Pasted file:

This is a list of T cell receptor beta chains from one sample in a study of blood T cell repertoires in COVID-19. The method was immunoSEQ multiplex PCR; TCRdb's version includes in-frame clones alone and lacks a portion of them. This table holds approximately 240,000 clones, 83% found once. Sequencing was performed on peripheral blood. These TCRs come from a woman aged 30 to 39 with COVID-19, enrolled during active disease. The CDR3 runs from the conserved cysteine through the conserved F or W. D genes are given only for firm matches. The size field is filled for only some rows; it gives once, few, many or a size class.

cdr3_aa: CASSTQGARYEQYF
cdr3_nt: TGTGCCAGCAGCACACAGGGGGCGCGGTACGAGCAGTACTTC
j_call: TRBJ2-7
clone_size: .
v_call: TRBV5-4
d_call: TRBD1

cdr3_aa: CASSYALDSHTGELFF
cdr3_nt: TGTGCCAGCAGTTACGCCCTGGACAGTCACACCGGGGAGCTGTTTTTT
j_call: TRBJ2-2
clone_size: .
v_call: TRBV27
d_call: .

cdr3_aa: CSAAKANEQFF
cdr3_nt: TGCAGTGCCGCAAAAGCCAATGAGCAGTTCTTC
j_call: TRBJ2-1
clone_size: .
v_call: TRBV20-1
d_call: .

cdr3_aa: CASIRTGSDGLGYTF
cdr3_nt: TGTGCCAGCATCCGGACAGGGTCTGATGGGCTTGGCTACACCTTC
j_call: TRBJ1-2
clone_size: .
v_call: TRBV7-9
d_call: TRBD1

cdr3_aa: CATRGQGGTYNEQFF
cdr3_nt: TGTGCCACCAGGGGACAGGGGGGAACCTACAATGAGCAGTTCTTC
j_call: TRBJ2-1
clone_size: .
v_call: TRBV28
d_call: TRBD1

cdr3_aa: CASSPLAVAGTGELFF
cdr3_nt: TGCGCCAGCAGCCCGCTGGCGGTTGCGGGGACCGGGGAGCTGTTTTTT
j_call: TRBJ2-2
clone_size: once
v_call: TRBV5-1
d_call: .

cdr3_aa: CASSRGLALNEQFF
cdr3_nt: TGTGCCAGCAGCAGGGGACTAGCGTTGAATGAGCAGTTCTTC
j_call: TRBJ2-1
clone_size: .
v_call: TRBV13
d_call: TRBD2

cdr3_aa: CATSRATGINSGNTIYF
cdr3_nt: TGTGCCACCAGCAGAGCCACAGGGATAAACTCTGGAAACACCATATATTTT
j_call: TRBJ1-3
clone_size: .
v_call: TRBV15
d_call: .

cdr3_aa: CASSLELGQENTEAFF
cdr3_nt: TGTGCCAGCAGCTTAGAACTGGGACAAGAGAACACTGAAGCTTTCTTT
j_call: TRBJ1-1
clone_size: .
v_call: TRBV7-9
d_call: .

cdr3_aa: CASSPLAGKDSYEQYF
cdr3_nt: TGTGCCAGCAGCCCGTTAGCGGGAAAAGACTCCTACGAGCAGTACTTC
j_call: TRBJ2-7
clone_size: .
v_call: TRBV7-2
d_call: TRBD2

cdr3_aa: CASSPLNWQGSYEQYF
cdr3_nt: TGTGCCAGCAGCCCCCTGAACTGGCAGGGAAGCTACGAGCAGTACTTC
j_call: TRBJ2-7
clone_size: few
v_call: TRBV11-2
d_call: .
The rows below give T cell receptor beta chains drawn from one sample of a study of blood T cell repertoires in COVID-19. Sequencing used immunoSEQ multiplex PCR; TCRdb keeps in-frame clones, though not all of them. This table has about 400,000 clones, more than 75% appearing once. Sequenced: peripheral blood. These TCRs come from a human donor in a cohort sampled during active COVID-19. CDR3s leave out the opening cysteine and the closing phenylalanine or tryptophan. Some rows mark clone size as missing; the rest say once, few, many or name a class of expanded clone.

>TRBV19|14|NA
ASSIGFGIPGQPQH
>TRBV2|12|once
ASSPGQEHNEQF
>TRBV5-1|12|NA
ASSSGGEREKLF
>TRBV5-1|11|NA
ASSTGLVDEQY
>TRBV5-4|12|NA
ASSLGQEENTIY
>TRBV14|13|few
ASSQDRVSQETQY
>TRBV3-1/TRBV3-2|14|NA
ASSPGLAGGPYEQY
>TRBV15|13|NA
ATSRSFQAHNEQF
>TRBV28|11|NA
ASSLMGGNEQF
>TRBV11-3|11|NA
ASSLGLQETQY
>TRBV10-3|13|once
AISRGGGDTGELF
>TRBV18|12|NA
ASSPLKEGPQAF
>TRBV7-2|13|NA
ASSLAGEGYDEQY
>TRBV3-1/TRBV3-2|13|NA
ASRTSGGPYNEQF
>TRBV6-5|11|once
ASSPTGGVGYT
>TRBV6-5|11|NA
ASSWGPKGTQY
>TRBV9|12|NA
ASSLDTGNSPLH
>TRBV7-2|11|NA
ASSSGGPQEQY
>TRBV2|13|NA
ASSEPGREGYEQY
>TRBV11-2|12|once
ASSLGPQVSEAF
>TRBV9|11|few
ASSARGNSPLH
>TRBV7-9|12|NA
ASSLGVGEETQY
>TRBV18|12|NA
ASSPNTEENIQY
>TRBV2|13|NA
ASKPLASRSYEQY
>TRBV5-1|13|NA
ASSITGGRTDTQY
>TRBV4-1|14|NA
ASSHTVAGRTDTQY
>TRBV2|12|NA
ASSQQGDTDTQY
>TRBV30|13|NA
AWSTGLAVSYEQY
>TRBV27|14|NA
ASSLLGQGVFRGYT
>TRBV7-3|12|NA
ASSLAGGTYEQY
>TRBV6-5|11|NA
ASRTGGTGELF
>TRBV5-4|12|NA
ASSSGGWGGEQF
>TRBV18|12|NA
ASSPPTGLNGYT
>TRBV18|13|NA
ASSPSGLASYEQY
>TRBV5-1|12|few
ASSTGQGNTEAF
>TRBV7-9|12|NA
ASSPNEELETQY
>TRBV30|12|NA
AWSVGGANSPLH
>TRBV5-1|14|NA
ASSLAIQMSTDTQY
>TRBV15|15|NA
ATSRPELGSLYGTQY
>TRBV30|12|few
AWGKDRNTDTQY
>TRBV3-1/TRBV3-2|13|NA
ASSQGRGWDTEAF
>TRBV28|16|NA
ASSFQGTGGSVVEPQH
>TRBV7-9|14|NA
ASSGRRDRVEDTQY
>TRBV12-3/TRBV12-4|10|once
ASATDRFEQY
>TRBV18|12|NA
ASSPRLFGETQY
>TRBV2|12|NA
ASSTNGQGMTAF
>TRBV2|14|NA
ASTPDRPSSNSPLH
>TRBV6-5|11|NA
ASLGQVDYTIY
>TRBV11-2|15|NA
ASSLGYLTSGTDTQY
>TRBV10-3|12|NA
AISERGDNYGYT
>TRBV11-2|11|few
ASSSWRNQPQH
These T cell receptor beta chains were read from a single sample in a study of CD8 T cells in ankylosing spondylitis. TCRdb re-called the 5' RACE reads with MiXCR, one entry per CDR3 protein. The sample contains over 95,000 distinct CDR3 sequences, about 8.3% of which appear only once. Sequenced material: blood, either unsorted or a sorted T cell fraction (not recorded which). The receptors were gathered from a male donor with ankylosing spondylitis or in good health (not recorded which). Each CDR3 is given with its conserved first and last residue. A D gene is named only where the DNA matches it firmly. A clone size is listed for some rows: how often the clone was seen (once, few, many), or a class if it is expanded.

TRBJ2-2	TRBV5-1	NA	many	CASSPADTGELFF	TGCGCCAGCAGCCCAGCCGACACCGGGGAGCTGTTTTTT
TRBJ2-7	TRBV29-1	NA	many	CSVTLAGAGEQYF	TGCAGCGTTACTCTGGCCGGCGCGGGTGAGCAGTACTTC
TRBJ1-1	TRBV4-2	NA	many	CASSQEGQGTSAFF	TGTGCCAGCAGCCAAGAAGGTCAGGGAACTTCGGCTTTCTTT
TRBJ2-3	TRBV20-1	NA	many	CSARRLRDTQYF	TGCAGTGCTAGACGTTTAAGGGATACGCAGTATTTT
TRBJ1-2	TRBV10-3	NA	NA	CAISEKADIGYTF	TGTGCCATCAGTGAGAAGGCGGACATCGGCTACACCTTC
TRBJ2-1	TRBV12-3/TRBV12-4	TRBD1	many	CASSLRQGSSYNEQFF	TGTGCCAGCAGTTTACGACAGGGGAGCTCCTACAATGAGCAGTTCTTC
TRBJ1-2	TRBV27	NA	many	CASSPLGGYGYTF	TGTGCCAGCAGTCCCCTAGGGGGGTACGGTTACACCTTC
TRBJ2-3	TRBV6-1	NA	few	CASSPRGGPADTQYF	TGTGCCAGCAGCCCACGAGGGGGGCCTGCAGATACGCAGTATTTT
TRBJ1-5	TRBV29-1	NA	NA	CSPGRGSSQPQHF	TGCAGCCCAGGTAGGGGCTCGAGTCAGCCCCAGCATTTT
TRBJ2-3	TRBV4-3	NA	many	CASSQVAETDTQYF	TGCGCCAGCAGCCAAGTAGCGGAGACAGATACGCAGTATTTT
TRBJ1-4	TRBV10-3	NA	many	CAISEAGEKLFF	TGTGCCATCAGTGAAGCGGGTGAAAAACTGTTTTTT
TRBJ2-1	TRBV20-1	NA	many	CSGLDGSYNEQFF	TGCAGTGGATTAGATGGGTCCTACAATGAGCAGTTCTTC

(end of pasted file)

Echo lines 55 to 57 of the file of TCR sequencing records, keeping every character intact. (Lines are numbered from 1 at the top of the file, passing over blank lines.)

d_call: .

cdr3_aa: CASSPLAGKDSYEQYF
cdr3_nt: TGTGCCAGCAGCCCGTTAGCGGGAAAAGACTCCTACGAGCAGTACTTC